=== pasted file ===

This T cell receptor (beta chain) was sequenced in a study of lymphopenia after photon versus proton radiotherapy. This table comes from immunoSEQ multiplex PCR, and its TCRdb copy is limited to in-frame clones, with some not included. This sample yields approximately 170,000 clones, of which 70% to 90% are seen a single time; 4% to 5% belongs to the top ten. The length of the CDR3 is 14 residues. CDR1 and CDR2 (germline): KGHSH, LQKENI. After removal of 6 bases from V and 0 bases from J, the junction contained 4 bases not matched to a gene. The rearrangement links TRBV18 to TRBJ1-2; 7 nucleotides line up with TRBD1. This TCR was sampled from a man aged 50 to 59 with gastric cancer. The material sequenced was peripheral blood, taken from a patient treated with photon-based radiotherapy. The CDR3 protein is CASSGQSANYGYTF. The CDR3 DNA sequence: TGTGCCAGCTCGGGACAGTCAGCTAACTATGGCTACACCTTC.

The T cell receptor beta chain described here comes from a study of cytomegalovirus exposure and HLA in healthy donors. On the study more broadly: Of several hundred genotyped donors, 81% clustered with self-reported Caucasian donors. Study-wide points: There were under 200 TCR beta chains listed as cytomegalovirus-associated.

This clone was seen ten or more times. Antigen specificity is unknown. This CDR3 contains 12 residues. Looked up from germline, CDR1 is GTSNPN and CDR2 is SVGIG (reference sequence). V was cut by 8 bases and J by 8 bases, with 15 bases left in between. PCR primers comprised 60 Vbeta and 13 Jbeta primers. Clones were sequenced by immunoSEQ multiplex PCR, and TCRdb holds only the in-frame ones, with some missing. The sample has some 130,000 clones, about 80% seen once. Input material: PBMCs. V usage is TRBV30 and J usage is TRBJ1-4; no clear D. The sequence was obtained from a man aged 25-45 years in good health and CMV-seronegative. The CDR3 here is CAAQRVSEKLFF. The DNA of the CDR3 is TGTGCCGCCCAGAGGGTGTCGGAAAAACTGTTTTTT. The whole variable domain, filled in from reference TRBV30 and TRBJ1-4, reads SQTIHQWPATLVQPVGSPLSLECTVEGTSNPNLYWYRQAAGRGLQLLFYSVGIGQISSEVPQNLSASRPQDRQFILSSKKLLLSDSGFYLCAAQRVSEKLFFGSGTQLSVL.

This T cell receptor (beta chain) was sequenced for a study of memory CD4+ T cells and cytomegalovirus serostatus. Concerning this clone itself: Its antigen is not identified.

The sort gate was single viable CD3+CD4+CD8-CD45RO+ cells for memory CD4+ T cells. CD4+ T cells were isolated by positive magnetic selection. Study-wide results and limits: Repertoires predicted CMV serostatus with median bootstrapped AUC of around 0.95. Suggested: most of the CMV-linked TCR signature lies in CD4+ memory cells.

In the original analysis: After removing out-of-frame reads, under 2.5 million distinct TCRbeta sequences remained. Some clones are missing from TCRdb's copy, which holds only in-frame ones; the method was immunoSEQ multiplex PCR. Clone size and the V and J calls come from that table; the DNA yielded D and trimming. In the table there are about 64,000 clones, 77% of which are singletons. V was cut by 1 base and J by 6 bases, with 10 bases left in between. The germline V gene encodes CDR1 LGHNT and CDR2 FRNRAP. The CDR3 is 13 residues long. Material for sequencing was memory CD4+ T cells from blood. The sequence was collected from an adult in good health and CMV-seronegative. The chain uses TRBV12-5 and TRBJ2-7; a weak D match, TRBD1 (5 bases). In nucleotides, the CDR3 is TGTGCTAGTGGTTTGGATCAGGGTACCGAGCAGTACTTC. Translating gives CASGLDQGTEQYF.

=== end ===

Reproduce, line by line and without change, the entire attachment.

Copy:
This T cell receptor (beta chain) was sequenced in a study of lymphopenia after photon versus proton radiotherapy. This table comes from immunoSEQ multiplex PCR, and its TCRdb copy is limited to in-frame clones, with some not included. This sample yields approximately 170,000 clones, of which 70% to 90% are seen a single time; 4% to 5% belongs to the top ten. The length of the CDR3 is 14 residues. CDR1 and CDR2 (germline): KGHSH, LQKENI. After removal of 6 bases from V and 0 bases from J, the junction contained 4 bases not matched to a gene. The rearrangement links TRBV18 to TRBJ1-2; 7 nucleotides line up with TRBD1. This TCR was sampled from a man aged 50 to 59 with gastric cancer. The material sequenced was peripheral blood, taken from a patient treated with photon-based radiotherapy. The CDR3 protein is CASSGQSANYGYTF. The CDR3 DNA sequence: TGTGCCAGCTCGGGACAGTCAGCTAACTATGGCTACACCTTC.

The T cell receptor beta chain described here comes from a study of cytomegalovirus exposure and HLA in healthy donors. On the study more broadly: Of several hundred genotyped donors, 81% clustered with self-reported Caucasian donors. Study-wide points: There were under 200 TCR beta chains listed as cytomegalovirus-associated.

This clone was seen ten or more times. Antigen specificity is unknown. This CDR3 contains 12 residues. Looked up from germline, CDR1 is GTSNPN and CDR2 is SVGIG (reference sequence). V was cut by 8 bases and J by 8 bases, with 15 bases left in between. PCR primers comprised 60 Vbeta and 13 Jbeta primers. Clones were sequenced by immunoSEQ multiplex PCR, and TCRdb holds only the in-frame ones, with some missing. The sample has some 130,000 clones, about 80% seen once. Input material: PBMCs. V usage is TRBV30 and J usage is TRBJ1-4; no clear D. The sequence was obtained from a man aged 25-45 years in good health and CMV-seronegative. The CDR3 here is CAAQRVSEKLFF. The DNA of the CDR3 is TGTGCCGCCCAGAGGGTGTCGGAAAAACTGTTTTTT. The whole variable domain, filled in from reference TRBV30 and TRBJ1-4, reads SQTIHQWPATLVQPVGSPLSLECTVEGTSNPNLYWYRQAAGRGLQLLFYSVGIGQISSEVPQNLSASRPQDRQFILSSKKLLLSDSGFYLCAAQRVSEKLFFGSGTQLSVL.

This T cell receptor (beta chain) was sequenced for a study of memory CD4+ T cells and cytomegalovirus serostatus. Concerning this clone itself: Its antigen is not identified.

The sort gate was single viable CD3+CD4+CD8-CD45RO+ cells for memory CD4+ T cells. CD4+ T cells were isolated by positive magnetic selection. Study-wide results and limits: Repertoires predicted CMV serostatus with median bootstrapped AUC of around 0.95. Suggested: most of the CMV-linked TCR signature lies in CD4+ memory cells.

In the original analysis: After removing out-of-frame reads, under 2.5 million distinct TCRbeta sequences remained. Some clones are missing from TCRdb's copy, which holds only in-frame ones; the method was immunoSEQ multiplex PCR. Clone size and the V and J calls come from that table; the DNA yielded D and trimming. In the table there are about 64,000 clones, 77% of which are singletons. V was cut by 1 base and J by 6 bases, with 10 bases left in between. The germline V gene encodes CDR1 LGHNT and CDR2 FRNRAP. The CDR3 is 13 residues long. Material for sequencing was memory CD4+ T cells from blood. The sequence was collected from an adult in good health and CMV-seronegative. The chain uses TRBV12-5 and TRBJ2-7; a weak D match, TRBD1 (5 bases). In nucleotides, the CDR3 is TGTGCTAGTGGTTTGGATCAGGGTACCGAGCAGTACTTC. Translating gives CASGLDQGTEQYF.